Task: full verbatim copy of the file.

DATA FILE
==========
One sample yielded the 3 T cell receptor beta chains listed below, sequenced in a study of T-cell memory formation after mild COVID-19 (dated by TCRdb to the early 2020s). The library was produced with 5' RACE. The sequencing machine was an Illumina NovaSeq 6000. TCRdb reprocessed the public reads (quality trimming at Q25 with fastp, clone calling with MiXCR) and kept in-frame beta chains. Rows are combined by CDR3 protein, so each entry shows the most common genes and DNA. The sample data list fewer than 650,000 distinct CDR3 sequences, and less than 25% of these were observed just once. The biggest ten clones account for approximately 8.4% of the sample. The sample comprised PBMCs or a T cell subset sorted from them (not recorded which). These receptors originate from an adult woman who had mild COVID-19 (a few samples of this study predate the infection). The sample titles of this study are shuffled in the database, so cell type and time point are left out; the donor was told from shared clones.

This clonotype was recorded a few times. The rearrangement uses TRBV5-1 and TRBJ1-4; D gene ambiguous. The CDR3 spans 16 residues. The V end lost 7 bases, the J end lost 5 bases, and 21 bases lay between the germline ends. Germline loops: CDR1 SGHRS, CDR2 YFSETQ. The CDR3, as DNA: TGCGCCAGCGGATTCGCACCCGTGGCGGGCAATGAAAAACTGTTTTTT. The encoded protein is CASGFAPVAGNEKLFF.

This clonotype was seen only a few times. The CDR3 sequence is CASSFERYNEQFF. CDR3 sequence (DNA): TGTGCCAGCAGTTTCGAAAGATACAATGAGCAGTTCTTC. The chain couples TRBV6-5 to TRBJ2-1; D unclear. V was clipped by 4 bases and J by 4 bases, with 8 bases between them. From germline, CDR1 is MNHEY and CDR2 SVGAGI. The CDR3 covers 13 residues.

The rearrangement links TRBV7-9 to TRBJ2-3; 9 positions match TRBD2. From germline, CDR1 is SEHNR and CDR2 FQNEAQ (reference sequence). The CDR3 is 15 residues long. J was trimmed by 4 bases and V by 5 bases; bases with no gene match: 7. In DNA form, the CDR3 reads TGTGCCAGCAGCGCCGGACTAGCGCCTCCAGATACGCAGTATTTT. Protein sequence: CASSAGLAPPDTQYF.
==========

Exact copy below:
One sample yielded the 3 T cell receptor beta chains listed below, sequenced in a study of T-cell memory formation after mild COVID-19 (dated by TCRdb to the early 2020s). The library was produced with 5' RACE. The sequencing machine was an Illumina NovaSeq 6000. TCRdb reprocessed the public reads (quality trimming at Q25 with fastp, clone calling with MiXCR) and kept in-frame beta chains. Rows are combined by CDR3 protein, so each entry shows the most common genes and DNA. The sample data list fewer than 650,000 distinct CDR3 sequences, and less than 25% of these were observed just once. The biggest ten clones account for approximately 8.4% of the sample. The sample comprised PBMCs or a T cell subset sorted from them (not recorded which). These receptors originate from an adult woman who had mild COVID-19 (a few samples of this study predate the infection). The sample titles of this study are shuffled in the database, so cell type and time point are left out; the donor was told from shared clones.

This clonotype was recorded a few times. The rearrangement uses TRBV5-1 and TRBJ1-4; D gene ambiguous. The CDR3 spans 16 residues. The V end lost 7 bases, the J end lost 5 bases, and 21 bases lay between the germline ends. Germline loops: CDR1 SGHRS, CDR2 YFSETQ. The CDR3, as DNA: TGCGCCAGCGGATTCGCACCCGTGGCGGGCAATGAAAAACTGTTTTTT. The encoded protein is CASGFAPVAGNEKLFF.

This clonotype was seen only a few times. The CDR3 sequence is CASSFERYNEQFF. CDR3 sequence (DNA): TGTGCCAGCAGTTTCGAAAGATACAATGAGCAGTTCTTC. The chain couples TRBV6-5 to TRBJ2-1; D unclear. V was clipped by 4 bases and J by 4 bases, with 8 bases between them. From germline, CDR1 is MNHEY and CDR2 SVGAGI. The CDR3 covers 13 residues.

The rearrangement links TRBV7-9 to TRBJ2-3; 9 positions match TRBD2. From germline, CDR1 is SEHNR and CDR2 FQNEAQ (reference sequence). The CDR3 is 15 residues long. J was trimmed by 4 bases and V by 5 bases; bases with no gene match: 7. In DNA form, the CDR3 reads TGTGCCAGCAGCGCCGGACTAGCGCCTCCAGATACGCAGTATTTT. Protein sequence: CASSAGLAPPDTQYF.